First, what caught our eye locally:
Let us be among the many fans to welcome Jill Valley back to the KPAX anchor chair. Our thoughts have been with her.
Don't miss Jay Stevens' post on how Sens. Tester and Baucus obstructed Senate reform. It's a great read.
Travis Kavulla at Electric City Weblog lays into a different Tester deal: Canada is closing its border at Whitetail. That's the same spot where Tester curiously secured $15 million to upgrade the U.S. side.
Timothy Alex Akimoff's excellent Grizzly Growler blog reports Flathead Lake Brewing Company is opening a downtown Missoula taproom in the space vacated by Higgins Alley. According to GG, the brewery will team with a local restaurant. (UPDATE: We have it on good authority the restaurant is The Mandolin from the Union Club. Preliminary plans call for Flathead Brewing to take over the upstairs, formerly known as The Loft, and Mandolin to run its restaurant downstairs. Mandolin, meanwhile, will be moving out of the Union Club as early as this weekend.)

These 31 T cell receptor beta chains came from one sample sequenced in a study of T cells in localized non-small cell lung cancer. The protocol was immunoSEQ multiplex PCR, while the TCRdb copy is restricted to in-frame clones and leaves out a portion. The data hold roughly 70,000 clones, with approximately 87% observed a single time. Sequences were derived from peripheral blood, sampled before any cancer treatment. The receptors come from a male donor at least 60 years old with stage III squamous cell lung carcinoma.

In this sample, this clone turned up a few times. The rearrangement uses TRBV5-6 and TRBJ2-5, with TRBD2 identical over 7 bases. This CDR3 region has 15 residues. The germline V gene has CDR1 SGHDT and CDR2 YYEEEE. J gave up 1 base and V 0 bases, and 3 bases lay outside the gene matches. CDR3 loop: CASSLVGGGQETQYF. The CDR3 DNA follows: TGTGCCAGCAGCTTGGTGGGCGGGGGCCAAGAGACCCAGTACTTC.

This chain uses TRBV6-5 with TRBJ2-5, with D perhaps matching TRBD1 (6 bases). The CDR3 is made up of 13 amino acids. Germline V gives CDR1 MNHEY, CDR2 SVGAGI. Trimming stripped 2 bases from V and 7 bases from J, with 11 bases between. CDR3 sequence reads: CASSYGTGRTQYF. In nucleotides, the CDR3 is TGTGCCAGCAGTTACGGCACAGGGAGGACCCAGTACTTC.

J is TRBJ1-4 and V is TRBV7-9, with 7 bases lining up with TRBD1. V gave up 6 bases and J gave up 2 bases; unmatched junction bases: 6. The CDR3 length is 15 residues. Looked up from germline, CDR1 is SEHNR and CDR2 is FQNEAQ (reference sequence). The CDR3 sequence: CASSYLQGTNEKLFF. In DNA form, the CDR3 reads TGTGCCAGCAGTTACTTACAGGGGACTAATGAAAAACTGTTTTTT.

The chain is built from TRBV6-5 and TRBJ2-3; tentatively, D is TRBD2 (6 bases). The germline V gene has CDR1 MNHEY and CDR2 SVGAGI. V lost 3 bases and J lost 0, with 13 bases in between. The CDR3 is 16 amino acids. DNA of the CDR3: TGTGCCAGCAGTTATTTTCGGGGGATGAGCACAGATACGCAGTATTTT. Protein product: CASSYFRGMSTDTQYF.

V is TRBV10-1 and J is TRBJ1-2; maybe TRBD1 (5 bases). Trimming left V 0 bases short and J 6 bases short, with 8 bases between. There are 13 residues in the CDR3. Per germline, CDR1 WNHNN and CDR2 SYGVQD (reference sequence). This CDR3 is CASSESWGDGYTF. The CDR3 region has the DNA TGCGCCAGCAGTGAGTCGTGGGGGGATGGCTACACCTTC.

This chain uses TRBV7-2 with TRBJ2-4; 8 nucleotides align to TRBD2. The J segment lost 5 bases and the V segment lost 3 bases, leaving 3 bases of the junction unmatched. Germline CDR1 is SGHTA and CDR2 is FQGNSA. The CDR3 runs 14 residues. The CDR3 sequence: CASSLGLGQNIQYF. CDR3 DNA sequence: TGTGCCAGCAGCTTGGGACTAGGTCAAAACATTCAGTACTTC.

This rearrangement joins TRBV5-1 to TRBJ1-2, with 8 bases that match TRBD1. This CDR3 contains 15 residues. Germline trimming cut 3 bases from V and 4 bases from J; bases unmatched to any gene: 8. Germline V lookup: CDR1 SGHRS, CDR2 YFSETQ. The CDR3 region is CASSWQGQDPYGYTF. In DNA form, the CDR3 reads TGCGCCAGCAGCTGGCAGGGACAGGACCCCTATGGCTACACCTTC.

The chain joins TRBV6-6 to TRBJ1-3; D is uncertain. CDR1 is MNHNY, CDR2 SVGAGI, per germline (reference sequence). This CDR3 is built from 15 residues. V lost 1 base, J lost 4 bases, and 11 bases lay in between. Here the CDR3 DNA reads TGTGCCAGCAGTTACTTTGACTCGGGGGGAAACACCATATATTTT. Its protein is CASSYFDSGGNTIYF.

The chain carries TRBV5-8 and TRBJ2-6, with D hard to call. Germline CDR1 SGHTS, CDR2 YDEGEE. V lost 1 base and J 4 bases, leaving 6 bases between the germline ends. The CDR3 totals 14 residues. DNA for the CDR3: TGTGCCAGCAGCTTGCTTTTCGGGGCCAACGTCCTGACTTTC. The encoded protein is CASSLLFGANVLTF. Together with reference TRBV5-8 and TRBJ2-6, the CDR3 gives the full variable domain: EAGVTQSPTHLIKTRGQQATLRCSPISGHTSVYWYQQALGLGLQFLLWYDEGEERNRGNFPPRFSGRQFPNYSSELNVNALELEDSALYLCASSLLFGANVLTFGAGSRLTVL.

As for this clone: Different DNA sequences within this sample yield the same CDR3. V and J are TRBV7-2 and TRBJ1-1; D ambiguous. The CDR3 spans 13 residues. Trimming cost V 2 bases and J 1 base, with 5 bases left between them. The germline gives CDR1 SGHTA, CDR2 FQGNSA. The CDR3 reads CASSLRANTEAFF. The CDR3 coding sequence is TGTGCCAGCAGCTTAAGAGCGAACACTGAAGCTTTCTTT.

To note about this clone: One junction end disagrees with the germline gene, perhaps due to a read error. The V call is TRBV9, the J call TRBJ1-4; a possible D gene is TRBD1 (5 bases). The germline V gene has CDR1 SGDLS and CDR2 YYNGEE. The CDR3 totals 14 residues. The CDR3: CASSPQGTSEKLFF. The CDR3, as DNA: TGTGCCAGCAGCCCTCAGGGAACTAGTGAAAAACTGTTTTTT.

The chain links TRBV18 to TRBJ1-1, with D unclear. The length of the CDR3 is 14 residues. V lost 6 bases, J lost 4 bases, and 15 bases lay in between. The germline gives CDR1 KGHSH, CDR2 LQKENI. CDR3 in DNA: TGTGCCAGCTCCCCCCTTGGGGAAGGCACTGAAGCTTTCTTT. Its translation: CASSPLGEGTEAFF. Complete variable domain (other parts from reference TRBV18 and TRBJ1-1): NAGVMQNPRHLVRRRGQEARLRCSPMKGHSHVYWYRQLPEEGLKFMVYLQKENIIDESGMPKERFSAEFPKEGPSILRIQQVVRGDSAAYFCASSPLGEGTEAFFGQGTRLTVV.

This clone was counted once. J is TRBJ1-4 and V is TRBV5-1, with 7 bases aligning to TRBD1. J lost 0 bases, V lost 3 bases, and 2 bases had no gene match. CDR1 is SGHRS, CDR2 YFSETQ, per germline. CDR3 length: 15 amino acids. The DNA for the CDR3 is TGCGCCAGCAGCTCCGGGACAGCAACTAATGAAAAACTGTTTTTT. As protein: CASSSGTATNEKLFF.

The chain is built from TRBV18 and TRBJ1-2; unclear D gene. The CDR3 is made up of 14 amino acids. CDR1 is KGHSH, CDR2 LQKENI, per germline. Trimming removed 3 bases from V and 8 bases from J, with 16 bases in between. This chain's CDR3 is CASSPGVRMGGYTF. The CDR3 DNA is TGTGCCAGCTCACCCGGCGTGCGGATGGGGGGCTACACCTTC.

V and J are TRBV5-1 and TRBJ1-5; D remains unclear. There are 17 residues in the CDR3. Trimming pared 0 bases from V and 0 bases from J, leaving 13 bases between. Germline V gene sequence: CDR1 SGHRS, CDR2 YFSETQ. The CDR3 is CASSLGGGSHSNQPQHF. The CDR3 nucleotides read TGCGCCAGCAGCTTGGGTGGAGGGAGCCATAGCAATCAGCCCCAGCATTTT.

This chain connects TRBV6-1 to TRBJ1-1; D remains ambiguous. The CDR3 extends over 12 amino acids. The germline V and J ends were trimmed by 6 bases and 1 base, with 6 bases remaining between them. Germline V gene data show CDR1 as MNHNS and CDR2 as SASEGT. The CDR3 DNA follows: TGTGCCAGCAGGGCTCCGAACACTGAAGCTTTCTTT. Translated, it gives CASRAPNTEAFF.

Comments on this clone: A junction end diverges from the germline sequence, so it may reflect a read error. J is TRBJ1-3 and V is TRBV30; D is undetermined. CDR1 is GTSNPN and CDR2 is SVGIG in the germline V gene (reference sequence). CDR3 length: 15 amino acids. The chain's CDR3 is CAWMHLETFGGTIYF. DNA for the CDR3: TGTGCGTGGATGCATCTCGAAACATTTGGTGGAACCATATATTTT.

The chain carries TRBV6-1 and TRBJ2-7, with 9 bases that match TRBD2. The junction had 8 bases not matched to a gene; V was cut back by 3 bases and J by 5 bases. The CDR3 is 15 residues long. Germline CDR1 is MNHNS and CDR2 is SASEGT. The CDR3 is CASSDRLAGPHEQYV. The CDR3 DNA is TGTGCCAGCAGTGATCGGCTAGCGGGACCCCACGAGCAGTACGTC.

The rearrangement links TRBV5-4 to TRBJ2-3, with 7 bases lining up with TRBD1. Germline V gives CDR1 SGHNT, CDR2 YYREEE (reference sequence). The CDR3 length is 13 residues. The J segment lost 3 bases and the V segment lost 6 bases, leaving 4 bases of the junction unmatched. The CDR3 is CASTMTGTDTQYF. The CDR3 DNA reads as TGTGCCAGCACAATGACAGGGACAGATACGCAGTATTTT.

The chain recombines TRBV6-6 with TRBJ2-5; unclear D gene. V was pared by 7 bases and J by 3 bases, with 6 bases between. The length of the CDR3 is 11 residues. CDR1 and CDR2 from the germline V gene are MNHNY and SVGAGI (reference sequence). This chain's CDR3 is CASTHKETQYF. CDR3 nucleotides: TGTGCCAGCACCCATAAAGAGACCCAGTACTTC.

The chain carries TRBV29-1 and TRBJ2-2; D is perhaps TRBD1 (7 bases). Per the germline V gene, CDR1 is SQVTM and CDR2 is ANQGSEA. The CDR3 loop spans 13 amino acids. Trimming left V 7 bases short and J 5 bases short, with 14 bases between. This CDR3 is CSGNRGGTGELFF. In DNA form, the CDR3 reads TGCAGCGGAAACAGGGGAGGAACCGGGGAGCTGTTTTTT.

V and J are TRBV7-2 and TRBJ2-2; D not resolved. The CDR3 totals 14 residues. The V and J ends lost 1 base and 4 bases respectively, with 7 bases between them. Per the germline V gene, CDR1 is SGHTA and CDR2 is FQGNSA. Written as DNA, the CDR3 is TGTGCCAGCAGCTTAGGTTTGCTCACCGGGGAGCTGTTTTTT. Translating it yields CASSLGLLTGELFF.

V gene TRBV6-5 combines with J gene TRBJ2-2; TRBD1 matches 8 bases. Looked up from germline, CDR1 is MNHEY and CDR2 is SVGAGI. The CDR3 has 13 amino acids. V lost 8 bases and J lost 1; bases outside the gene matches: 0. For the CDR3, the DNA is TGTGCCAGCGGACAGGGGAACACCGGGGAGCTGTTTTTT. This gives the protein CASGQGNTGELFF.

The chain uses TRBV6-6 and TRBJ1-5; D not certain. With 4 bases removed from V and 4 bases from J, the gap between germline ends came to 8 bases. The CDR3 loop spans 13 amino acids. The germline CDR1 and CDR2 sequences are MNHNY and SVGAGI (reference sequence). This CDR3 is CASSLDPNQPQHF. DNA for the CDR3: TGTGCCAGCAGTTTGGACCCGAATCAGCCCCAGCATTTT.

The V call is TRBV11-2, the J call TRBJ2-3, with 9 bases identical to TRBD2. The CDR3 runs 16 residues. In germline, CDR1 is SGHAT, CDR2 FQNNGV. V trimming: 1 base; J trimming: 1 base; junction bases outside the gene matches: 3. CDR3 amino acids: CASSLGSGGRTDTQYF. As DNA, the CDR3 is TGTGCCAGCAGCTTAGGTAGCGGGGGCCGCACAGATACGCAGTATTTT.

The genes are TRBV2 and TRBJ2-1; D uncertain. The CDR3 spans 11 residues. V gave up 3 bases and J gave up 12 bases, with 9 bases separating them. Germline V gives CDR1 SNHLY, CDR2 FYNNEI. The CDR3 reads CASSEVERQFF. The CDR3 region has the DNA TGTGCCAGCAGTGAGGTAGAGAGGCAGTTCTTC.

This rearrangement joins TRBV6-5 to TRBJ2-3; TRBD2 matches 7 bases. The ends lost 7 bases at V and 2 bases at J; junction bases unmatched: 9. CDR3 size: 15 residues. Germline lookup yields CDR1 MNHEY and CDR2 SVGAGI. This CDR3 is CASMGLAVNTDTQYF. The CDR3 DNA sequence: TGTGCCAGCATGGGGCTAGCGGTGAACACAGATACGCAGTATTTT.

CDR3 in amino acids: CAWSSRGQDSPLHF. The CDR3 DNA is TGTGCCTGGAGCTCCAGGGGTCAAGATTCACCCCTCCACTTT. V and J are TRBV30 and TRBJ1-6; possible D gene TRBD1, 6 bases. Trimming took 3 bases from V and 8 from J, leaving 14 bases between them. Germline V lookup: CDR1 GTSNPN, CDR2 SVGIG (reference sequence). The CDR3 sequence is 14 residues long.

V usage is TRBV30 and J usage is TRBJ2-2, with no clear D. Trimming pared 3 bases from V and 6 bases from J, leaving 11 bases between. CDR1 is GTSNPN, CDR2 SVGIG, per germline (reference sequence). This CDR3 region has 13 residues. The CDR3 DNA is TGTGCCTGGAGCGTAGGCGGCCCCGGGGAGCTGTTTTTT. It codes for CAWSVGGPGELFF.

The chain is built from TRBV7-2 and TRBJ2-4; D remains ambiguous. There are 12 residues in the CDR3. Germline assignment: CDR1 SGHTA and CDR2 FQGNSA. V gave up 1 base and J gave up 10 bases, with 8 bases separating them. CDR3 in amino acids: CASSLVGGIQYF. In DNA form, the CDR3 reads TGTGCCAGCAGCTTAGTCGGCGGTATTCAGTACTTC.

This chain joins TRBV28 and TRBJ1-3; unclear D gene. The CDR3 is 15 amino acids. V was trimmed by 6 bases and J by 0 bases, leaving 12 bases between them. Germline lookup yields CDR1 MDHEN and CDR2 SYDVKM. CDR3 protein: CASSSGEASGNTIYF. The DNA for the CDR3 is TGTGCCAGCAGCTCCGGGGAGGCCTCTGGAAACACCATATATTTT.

Ed Quillen over at High Country News updates Christo's newest art installation idea: "to suspend translucent panels over the Arkansas River between Salida and Canon City [in Colorado] for a two-week period, perhaps in August of 2013." One problem, though: Environmental impact.
And from other alternative weeklies:
Willamette Week remembers cartoonist John Callahan.
Fast Forward Weekly (Calgary) unveils the horror of "big box babycare." It's basically the Wal-Mart of child care. Awesome.
The Indy's own Advice Goddess (well, we share her syndicated column with dozens of other alt weeklies) gets profiled by Illinois Times. Among the secrets she reveals: How she met her boyfriend at an Apple store.
When the crew was preparing a fantasy sequence in the council chambers at the top of the King County Courthouse in which I cameo as a councilperson fending off a polar bear attack with a stapler, Cedric [The Entertainer] incidentally quipped—straight-faced—"I was born with bear paws."
On that note, enjoy the weekend. Happiest Hour will be posted around quittin' time.
As we write in the Indy this week, the Missoula Organization of Realtors (MOR) and Missoula Building Industries Association (MBIA) recently released its long-awaited report (PDF) on agriculture in Missoula. There was an interesting back-and-forth at the press conference last Friday we didn't have room to include in our story.